17:16 GMT02 December 2020
Listen Live
    Get short URL
    0 76

    NASA will be launching a mission in 2020 that will involve grabbing a boulder from an asteroid and hauling it into the moon’s orbit for humans to inspect.

    It’s called the Asteroid Redirect Mission (AMR), and NASA plans to use it as a stepping stone and training mission to sending people to Mars. Estimated to cost over $1.25 billion, the mission will launch a solar-powered unmanned rocket to an asteroid in five years. The rocket will then circle the asteroid for roughly two years before using its robotic arms to pluck off a 13 foot boulder from its surface.

    According to NASA associate administrator Robert Lightfoot, the rocket will have three to five opportunities to grab the boulder before it begins on its next journey to the Moon. The rocket will spend a number of years towing the boulder and parking it in a stable orbit around the Moon. The next phase will involve two astronauts flying to the mini-asteroid in 2025 using a giant rocket ship and the Orion crew capsule – the same spacecraft that would eventually bring humans to Mars – and dock with the robotic ship. The astronauts will make spacewalks, inspect the boulder, and bring back some sample for closer examination on Earth.

    Three asteroids are being considered for the mission, and NASA is expected to make a final selection by 2019. The three candidates are Itokawa, Bennu, and 2008 EV5, a 13,00 foot rock that is larger than most asteroids near the Earth.

    NASA released new photos and video animations depicting the agency's planned mission to find, capture, redirect, and study a near-Earth asteroid.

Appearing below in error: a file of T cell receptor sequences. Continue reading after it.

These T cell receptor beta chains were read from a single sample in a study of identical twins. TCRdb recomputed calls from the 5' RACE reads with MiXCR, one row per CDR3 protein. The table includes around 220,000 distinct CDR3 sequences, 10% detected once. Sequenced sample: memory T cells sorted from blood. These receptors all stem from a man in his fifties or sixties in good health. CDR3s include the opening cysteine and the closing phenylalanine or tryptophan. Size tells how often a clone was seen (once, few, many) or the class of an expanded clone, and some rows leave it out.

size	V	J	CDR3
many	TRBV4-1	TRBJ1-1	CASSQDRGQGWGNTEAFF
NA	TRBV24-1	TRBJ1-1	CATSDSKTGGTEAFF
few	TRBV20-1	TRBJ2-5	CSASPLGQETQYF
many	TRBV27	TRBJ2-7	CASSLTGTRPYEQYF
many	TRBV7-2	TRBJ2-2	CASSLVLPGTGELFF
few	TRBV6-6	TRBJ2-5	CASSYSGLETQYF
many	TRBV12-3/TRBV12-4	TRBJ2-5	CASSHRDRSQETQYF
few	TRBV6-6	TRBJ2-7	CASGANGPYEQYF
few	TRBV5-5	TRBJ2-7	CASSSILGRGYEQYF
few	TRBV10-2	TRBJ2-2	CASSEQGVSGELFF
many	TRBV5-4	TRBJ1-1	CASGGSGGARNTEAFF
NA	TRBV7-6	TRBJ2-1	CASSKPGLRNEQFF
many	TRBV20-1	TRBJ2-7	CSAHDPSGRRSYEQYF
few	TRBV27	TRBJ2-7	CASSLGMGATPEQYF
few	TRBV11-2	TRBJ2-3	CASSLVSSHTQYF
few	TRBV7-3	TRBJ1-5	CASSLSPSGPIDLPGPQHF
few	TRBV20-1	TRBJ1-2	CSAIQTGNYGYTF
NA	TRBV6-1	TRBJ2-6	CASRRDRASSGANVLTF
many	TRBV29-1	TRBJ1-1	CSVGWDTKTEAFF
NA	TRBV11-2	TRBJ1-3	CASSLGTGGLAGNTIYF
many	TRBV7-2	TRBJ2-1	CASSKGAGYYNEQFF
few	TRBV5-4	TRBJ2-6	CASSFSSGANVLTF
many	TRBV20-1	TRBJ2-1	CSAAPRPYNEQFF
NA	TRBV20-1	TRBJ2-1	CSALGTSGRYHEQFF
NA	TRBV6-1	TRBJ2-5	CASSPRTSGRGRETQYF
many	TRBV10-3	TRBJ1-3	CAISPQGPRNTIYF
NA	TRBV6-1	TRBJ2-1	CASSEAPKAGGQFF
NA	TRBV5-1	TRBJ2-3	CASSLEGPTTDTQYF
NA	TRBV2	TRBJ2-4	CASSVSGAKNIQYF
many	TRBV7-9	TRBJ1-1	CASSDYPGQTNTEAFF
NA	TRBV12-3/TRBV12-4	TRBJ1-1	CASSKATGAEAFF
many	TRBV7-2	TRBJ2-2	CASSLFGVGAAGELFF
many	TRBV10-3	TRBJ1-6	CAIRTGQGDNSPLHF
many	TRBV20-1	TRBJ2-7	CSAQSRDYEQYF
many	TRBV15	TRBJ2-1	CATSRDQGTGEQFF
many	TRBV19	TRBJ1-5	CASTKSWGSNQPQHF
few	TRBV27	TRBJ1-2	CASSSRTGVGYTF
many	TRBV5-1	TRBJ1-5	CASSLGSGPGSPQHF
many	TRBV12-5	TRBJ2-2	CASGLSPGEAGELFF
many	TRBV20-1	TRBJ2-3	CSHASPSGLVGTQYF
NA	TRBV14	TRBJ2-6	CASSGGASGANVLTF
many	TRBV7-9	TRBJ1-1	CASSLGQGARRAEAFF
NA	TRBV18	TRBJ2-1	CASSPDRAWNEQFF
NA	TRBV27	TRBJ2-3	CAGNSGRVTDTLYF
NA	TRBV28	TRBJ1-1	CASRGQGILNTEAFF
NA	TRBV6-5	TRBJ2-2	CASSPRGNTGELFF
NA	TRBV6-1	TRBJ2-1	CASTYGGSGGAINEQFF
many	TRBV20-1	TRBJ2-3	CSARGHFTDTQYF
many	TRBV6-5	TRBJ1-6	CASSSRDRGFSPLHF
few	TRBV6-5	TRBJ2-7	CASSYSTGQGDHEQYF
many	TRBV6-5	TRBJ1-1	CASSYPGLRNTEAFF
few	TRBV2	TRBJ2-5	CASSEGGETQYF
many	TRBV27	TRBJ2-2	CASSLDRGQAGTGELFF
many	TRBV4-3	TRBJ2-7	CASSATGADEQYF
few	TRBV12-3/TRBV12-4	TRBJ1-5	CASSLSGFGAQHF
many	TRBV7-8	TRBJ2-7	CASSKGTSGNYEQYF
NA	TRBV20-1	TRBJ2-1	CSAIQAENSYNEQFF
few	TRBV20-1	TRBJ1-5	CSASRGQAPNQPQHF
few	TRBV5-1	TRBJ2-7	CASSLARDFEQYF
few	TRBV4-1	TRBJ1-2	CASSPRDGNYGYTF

NASA released new photos and video animations depicting the agency's planned mission to find, capture, redirect, and study a near-Earth asteroid.

    The plan to use a robotic spacecraft was chosen over another option that involved lassoing or using a giant bag to grab the whole asteroid and bring it near the Moon. NASA also considered sending astronauts directly to the asteroid, but ultimately chose against it, partly because the robotic spacecraft would test the technologies and techniques that needed for human landing on another planetary body, such as Mars.

    Ultimately, the mission will "demonstrate the capabilities we’re going to need for further future human missions beyond low Earth orbit and then ultimately to Mars," said Lightfoot. "The option to retrieve a boulder from an asteroid will have a direct impact on planning for future human missions to deep space and begin a new era of spaceflight."

    Since asteroids are rocky and full of precious metal, ARM has several other benefits to NASA scientists. The samples collected from the boulder could provide a lot of new information about the formation of our solar system. According to NASA spokesman David Steitz, it may even help companies look at the idea of mining asteroids for precious metal.

    Steitz added that ARM would also help with developing "planetary defense" techniques, in the event of a threatening asteroid headed Earth’s way. In that case, the robotic spacecraft would use a technique known as a "gravity tractor" in which it could throw off its path to Earth.

    "Asteroids are a hot topic," NASA director of Planetary Science Jim Green said. "Not just because they could pose a threat to Earth, but also for their scientific value and NASA’s planned mission to one as a stepping stone to Mars."

    On Friday, a 1,000 meter wide asteroid is expected to skim past Earth at 23,000 mph. The asteroid, named 2014-YB35, will be 2.8 million miles away. Although this puts YB35 11.7 times further away from the Moon, it will be close enough for NASA scientists at the Goldstone Observatory in California’s Mojave Desert to observe and study as it travels past the planet.


    Gigantic Asteroid Skims Earth in Closest Approach Ever
    Mountain-Sized, 500-Meter-Wide Asteroid to Whizz By Earth on Monday
    Asteroid Mining to Make Aerospace Profitable as NASA Outsources Contracts
    Asteroid Redirect Mission (ARM), Asteroid, NASA, Jim Green, David Steitz, Robert Lightfoot, California
    Community standardsDiscussion